Sitting a few metres from the rink where she and the rest of the UBC Thunderbirds women’s hockey team celebrated last season’s league title, Mikayla Ogrodniczuk’s brave front shows a tiny crack.
The defenceman is sharing stories about goalie Laura Taylor, a friend and confidante who always had a smile on her face and knew how to make others laugh.
“She was full of wisdom,” said Ogrodniczuk, her eyes starting to glisten with tears. “We knew that we could always go to her, no matter what.”
But most of UBC’s players had no idea Taylor spent nearly half her life dealing with bipolar disorder and crippling depression. Her suicide on April 7, 2016, just days before her 34th birthday, came as a devastating shock.
“She just carried herself so well,” head coach Graham Thomas said as he leaned forward to survey the ice where Taylor used to practise. “There was never really any kind of signs … nothing really jumped out at us.”
UBC will honour Taylor before Friday’s home game by retiring the Kelowna, B.C., native’s No. 29 jersey with 60 family and friends in attendance.
The goal is to not only reflect on the life of a daughter, sister, aunt, friend and teammate, but to also keep the dialogue about mental illness open.
“I think she would want to be remembered as someone with a lot of strength,” said defenceman Kelly Murray. “That’s part of the reason this is so important to us — we want people to realize that just because you’re struggling with something doesn’t make you weak.
“Being able to admit you need help and say you struggle with something makes you stronger.”
Taylor’s family took the lead almost immediately after her death, asking in the obituary for people to “please reach out to someone you may feel is hurting emotionally.”
“Laura would not love us putting her out to the world,” her sister Heather Taylor said in a phone interview from Calgary before heading to Vancouver. “When she died we had to make a decision, and we decided that we don’t want this to happen to another family.”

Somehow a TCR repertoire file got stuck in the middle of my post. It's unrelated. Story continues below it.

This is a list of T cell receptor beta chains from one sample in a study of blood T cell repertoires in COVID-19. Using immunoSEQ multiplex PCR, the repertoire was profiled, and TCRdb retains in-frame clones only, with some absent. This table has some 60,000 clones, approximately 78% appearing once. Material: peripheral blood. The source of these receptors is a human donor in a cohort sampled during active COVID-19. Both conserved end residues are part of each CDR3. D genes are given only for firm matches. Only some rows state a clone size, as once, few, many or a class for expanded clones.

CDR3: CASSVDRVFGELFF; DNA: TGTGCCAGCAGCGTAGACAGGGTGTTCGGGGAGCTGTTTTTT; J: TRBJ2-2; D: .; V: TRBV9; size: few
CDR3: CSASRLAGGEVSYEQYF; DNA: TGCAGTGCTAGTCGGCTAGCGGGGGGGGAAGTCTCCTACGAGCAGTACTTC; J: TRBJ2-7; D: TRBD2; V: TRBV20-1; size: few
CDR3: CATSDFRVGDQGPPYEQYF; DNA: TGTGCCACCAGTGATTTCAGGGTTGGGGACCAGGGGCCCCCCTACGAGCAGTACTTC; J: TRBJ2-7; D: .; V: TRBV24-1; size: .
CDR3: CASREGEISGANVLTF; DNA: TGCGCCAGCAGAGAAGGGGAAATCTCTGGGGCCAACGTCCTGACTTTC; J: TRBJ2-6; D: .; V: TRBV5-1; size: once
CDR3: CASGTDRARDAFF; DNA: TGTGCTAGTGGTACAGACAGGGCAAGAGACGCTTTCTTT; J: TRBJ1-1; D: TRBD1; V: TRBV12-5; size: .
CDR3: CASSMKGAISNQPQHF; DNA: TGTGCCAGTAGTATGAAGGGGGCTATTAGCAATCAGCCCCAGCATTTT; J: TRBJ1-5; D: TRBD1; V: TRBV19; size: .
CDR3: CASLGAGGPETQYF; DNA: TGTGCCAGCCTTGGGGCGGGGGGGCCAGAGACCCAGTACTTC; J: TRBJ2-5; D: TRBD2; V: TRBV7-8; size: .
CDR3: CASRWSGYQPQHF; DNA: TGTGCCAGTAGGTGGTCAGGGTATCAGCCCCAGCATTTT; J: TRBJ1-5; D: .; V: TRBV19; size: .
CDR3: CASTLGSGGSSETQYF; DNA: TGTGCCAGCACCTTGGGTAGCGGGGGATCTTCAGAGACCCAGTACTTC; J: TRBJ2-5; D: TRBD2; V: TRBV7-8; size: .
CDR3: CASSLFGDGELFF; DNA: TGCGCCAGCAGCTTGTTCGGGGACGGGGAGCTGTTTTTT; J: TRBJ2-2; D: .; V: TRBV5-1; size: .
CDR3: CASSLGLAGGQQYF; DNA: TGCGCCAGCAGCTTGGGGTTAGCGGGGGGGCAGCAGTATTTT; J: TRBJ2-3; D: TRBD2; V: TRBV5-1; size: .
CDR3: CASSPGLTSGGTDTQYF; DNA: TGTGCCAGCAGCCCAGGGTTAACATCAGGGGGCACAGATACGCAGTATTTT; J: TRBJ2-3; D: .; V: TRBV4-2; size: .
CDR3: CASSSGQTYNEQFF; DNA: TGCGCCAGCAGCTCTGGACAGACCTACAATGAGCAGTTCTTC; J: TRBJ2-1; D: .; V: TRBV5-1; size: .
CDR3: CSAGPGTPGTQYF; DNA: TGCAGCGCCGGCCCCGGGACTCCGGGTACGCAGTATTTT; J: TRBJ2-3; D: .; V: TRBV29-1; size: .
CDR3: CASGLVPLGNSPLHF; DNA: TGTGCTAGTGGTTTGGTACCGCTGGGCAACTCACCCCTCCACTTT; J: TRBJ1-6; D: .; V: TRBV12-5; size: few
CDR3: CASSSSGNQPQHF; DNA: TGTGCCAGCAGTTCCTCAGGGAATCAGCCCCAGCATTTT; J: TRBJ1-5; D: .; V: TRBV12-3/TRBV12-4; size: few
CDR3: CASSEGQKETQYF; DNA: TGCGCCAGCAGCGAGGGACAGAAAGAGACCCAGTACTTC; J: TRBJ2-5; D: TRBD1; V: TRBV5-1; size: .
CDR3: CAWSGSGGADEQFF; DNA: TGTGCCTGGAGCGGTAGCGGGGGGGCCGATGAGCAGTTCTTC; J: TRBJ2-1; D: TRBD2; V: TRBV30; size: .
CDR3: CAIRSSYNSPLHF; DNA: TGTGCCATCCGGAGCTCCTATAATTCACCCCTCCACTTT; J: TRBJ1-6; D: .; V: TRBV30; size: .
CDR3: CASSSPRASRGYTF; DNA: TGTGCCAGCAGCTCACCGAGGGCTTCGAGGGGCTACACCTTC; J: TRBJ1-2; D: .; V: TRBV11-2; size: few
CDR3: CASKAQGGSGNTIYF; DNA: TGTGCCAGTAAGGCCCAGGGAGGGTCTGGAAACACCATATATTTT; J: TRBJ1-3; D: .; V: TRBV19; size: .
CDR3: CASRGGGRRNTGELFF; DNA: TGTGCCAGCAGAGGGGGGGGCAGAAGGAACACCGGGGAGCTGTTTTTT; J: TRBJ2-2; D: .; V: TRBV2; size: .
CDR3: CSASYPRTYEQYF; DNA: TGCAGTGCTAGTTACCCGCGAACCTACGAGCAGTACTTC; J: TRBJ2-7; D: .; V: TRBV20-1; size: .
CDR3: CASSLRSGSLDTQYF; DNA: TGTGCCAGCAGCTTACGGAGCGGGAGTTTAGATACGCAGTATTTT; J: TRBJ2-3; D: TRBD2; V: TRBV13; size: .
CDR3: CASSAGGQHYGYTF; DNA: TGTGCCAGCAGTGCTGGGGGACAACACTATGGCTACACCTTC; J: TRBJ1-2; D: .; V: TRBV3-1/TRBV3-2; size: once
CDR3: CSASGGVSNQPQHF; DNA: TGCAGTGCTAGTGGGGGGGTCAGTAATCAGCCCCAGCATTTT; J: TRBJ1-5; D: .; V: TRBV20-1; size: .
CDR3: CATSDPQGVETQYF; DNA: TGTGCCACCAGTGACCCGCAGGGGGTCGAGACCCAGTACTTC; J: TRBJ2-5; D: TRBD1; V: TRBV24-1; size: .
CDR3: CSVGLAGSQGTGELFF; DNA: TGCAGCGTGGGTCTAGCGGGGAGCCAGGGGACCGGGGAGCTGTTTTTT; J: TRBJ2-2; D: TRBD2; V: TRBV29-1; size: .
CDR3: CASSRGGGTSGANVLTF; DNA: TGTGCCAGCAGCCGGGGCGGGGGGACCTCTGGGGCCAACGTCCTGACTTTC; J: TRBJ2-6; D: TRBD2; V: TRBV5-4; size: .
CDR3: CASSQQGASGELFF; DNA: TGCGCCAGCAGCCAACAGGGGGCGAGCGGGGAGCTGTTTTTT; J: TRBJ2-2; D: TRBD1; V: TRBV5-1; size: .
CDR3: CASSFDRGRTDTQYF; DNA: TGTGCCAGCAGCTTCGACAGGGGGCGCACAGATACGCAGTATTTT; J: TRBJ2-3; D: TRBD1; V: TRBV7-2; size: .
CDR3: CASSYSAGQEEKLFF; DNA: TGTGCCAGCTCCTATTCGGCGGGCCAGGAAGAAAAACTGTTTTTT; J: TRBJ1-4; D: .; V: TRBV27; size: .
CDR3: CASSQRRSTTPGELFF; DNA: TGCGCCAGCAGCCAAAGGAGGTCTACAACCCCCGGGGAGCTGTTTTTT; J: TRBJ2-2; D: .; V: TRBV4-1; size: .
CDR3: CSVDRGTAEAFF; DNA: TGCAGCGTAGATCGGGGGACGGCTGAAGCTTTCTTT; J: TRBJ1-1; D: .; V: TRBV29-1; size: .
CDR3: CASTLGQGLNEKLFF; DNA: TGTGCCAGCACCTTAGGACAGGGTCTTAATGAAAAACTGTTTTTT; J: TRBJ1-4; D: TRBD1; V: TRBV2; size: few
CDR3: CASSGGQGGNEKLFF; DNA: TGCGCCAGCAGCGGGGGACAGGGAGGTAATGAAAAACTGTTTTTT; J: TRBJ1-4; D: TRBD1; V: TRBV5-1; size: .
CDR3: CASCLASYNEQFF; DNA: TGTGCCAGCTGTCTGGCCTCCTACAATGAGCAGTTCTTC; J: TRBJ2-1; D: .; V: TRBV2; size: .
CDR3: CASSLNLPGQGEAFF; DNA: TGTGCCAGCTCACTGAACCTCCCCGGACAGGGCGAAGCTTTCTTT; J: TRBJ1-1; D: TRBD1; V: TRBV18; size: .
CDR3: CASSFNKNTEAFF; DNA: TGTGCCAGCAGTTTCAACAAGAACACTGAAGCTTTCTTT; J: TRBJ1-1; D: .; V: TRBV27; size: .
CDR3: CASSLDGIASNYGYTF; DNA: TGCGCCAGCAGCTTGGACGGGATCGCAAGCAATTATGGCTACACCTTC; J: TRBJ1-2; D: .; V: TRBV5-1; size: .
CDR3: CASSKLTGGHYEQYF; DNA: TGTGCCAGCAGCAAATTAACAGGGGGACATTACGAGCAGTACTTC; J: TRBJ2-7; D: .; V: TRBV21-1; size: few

A medical student, Taylor was outspoken about ending the stigma around mental illness, but stayed mostly private about her struggles. The Thunderbirds even talked about the issue as group before last season, and while a teammate shared her own story, Taylor remained silent.
“She had a huge heart and spent a lot of time and energy, sometimes which she really didn’t have to give, to try and reach out and help others,” said her sister, who along with their father is a family physician. “It really added something to her life. She would have been a great doctor.
“She was so bright, so smart. It was really a waste.”
Taylor was diagnosed as bipolar in her first year of undergrad at the University of Saskatchewan, where she also played hockey, in the early 2000s.
“There would definitely be times when she was feeling better, meaning not depressed,” said Heather Taylor. “And there were times when every moment was probably a pretty big struggle just to get out of the house.
“She spent a good chunk of her life hanging out with doctors … just trying to coexist with the disease.”
Her sister said that while Taylor was at a higher risk for suicide, she had been in a good place the last few years.
“We were really blown away,” she said. “She was really forward-oriented in her plans.”
For instance, Taylor called Thomas out of the blue in the summer of 2015 to see if there was any room for a practice goalie at UBC. The Thunderbirds already had three netminders, but when one veteran abruptly backed out, a spot needed to be filled.
“It didn’t take her too long to think it through,” said Thomas, whose team won last season’s Canada West crown before finishing second at the national tournament. “She was very mature and very dedicated.”
Taylor knew there wasn’t much playing time to be had — she got into a couple of exhibition games — but one of her aims was to mentor younger teammates.
“We struggle with taking four classes and getting to the rink on time,” said Murray. “Here she is a full-time med student working shifts at the hospital and still coming to practice.
“She was definitely an inspiration.”
It’s difficult for Taylor’s family to talk about the person they’ve lost. They know Friday will a tough day, but they also know it’s the best way to honour her memory.
“We’re not going to get rid of stigma if we hide,” said Taylor’s sister. “If we can change someone else’s experience with their mental illness by talking about this and making it OK to talk about, maybe we save someone’s life.
“If no one talks about suicide or no one talks about mental illness, we will never make changes.”